Jalan Cihampelas
Cihampelas Street is a famous shopping area in Bandung which also called ‘Jeans Street’ because of the number of denim clothing stores that opened in the 1990s. The street has many malls and shops for bargain hunters. The area is very popular with Singaporean and Malaysian tourists, who flock here for the good prices. While in the street we stopped by Cihampelas Walk for lunch, a Western mall containing many Western-style stores and every American fast food chain possible.


Museum Geologi
While generally not a great fan of museums, we stopped off at the Geology Museum for an hour as it began to rain. The first signs of the approaching rainy season. While most of the displays were in Indonesian, some were in English discussing the volcanos of Indonesia and the different time periods of the early earth.


The museum is popular with local school trips and during our visit the museum was under sustained attack by three separate hordes of school children. Even so, it was still an informative stop off during a brief rain storm.

Saung Angklung Udjo
30 minutes by Angkot from the Museum Geologi is a school dedicated to the Angklung. The Angklung is an instrument made from bamboo tubes strung together that makes a dull chiming noise when rattled. On most days the school hosts tourists for an ‘Afternoon Show’. Listed as the most popular attraction in Bandung, we attended the show, which was made up of small acts and tunes played on the Angklung.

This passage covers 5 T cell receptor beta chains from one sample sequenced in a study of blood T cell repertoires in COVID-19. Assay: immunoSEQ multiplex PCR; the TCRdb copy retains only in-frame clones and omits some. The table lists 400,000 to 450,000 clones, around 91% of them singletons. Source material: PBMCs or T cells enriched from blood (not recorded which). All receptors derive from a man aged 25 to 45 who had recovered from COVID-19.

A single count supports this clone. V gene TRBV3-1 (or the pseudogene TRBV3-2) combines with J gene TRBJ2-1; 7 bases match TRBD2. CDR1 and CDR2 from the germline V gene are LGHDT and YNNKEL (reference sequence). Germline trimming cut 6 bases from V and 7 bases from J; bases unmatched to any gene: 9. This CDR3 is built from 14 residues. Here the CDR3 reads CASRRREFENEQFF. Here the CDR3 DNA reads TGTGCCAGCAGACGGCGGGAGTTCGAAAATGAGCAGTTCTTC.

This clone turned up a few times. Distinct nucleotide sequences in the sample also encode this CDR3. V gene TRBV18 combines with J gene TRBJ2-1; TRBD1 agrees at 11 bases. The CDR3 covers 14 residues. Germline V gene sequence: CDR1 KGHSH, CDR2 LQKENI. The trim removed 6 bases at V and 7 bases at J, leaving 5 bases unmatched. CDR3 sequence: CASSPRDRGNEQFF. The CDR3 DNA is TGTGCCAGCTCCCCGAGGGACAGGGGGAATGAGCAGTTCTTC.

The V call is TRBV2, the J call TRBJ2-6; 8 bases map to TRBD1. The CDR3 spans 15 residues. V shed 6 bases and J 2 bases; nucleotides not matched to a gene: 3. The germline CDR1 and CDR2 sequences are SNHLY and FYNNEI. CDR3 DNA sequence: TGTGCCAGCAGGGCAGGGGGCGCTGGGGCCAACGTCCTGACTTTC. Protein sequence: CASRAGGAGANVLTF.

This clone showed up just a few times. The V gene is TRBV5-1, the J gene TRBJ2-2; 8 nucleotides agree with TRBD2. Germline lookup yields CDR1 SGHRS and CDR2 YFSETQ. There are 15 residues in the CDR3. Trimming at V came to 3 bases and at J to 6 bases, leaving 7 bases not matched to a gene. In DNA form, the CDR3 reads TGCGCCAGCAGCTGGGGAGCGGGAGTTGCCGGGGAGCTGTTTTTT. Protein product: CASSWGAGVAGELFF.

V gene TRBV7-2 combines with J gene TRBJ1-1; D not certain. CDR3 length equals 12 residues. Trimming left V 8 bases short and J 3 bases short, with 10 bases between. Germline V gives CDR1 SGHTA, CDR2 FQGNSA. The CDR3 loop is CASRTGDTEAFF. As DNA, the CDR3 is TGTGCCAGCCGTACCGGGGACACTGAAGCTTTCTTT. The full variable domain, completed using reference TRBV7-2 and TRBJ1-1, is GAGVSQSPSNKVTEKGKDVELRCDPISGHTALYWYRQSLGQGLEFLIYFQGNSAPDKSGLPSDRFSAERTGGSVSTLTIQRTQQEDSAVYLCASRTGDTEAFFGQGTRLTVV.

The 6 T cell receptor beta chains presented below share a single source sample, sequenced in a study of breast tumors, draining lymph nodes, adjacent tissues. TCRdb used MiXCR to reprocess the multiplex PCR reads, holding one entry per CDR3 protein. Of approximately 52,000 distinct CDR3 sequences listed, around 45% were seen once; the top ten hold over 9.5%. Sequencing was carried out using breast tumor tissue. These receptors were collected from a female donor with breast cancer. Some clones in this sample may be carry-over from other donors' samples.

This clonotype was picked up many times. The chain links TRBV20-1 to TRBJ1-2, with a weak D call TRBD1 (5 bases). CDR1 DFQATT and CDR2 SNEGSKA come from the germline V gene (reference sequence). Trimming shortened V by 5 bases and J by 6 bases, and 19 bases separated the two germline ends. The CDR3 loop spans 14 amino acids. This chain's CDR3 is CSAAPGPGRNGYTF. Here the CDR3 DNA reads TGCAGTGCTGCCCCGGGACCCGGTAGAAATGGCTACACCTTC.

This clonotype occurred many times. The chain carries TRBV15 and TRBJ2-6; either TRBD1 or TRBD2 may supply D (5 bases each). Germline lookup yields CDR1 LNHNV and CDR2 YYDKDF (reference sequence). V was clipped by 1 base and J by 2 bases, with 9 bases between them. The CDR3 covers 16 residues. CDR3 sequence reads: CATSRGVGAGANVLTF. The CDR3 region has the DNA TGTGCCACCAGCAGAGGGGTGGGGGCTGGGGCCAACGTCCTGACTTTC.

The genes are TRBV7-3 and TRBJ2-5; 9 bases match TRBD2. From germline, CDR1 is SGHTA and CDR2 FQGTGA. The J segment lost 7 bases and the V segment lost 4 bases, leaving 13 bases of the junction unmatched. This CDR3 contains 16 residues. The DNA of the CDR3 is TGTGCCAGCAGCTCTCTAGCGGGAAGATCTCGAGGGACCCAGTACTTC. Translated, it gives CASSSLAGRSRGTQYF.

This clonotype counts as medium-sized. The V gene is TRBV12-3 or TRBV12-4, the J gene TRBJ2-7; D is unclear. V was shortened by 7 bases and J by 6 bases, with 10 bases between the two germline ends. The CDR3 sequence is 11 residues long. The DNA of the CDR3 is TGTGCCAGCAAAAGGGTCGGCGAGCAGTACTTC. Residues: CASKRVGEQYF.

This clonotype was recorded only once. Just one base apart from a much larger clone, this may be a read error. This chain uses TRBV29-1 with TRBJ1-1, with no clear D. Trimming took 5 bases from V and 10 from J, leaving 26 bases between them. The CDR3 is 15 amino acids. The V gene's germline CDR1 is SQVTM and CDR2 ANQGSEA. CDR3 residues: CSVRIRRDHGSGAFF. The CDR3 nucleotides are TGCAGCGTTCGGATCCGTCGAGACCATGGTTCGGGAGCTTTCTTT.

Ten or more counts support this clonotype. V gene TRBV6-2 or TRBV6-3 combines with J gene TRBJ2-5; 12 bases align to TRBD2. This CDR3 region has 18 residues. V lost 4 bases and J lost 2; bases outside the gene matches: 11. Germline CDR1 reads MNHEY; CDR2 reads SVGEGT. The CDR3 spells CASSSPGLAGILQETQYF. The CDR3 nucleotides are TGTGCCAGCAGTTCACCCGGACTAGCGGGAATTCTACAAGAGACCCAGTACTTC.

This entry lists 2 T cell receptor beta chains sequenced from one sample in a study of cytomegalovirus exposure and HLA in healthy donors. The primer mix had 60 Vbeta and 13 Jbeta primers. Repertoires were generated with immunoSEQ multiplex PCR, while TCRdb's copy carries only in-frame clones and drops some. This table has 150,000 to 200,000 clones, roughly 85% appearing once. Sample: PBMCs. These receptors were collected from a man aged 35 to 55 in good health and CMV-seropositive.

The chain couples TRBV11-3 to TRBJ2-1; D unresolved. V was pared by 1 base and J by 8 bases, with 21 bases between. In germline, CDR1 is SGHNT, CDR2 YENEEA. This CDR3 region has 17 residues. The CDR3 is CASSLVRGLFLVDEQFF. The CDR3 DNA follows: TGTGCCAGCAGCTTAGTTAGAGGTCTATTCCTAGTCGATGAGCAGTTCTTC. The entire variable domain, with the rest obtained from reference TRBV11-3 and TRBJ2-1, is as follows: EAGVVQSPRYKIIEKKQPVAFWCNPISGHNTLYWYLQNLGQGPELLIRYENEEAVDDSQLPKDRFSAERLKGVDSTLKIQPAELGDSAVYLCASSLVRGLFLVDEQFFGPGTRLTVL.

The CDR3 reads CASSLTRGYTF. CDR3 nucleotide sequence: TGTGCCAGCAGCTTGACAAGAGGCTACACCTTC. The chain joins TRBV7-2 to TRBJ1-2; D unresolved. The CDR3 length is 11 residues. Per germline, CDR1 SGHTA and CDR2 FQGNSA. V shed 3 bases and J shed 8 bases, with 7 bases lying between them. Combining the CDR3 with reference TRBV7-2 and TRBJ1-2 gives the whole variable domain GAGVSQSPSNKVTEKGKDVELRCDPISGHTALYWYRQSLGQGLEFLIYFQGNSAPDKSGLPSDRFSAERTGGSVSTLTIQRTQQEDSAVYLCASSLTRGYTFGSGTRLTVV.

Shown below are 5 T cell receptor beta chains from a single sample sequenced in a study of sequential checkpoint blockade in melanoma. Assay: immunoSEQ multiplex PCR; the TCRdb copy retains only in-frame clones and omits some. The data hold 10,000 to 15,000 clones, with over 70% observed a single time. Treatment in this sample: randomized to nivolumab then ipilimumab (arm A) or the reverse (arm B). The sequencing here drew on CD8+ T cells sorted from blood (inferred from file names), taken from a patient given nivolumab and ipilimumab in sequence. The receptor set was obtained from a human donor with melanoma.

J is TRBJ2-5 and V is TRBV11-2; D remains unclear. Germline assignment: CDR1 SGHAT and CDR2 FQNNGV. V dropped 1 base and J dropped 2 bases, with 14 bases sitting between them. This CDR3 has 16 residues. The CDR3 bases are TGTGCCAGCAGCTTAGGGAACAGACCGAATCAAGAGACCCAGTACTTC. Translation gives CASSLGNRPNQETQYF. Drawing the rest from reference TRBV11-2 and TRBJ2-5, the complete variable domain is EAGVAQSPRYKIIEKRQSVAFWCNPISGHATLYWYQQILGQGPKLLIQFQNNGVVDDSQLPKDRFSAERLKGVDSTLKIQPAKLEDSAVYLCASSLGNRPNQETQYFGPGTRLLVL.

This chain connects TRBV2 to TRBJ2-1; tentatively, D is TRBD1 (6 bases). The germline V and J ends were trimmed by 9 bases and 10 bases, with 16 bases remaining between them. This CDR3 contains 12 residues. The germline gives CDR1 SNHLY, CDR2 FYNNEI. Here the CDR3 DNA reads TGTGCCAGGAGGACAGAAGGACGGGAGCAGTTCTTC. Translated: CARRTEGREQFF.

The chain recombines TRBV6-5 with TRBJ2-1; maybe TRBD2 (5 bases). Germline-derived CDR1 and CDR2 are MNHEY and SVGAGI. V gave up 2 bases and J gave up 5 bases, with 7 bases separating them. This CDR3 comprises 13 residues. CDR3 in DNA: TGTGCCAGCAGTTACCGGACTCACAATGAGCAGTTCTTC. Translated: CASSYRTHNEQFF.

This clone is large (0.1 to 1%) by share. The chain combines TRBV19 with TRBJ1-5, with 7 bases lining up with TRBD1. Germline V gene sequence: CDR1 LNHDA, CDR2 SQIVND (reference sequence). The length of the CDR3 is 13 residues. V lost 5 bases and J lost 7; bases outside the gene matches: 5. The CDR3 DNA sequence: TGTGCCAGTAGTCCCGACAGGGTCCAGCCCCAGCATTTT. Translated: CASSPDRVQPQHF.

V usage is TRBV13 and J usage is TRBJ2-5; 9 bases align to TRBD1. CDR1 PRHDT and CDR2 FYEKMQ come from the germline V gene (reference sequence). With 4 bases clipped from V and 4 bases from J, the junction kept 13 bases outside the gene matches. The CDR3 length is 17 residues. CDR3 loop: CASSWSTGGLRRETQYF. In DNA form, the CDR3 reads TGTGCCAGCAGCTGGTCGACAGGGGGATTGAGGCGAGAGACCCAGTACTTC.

The show had some dancing and towards the end the children handed out Angklungs to everyone in the audience and we were taught to play as an orchestra through many songs. The show lasted two hours and was perhaps the best part of our visit to Bandung.

Tangkuban Prahu Crater and Kiawah Putih Lake
Bandung is in a valley between volcanoes and as in many volcano towns, tours up the slopes are common. But after climbing Mount Merapi in Yogyakarta only days before, we felt that paying twice as much to be driven up a volcano wasn’t worth it this time.

Next we continue our travels to the west to the nation’s capital, Jakarta.

The Trail Wanderers


Surabaya, East Java, Indonesia – Impressions

Surabaya is known as the City of Heroes for the part it played in the war of independence against the Dutch Empire. It’s also the country’s second largest city.

Surabaya isn’t a city that has embraced tourism to any great extent and because of this it doesn’t attract many travellers. This didn’t stop us from spending a couple of days checking out the attractions it does have.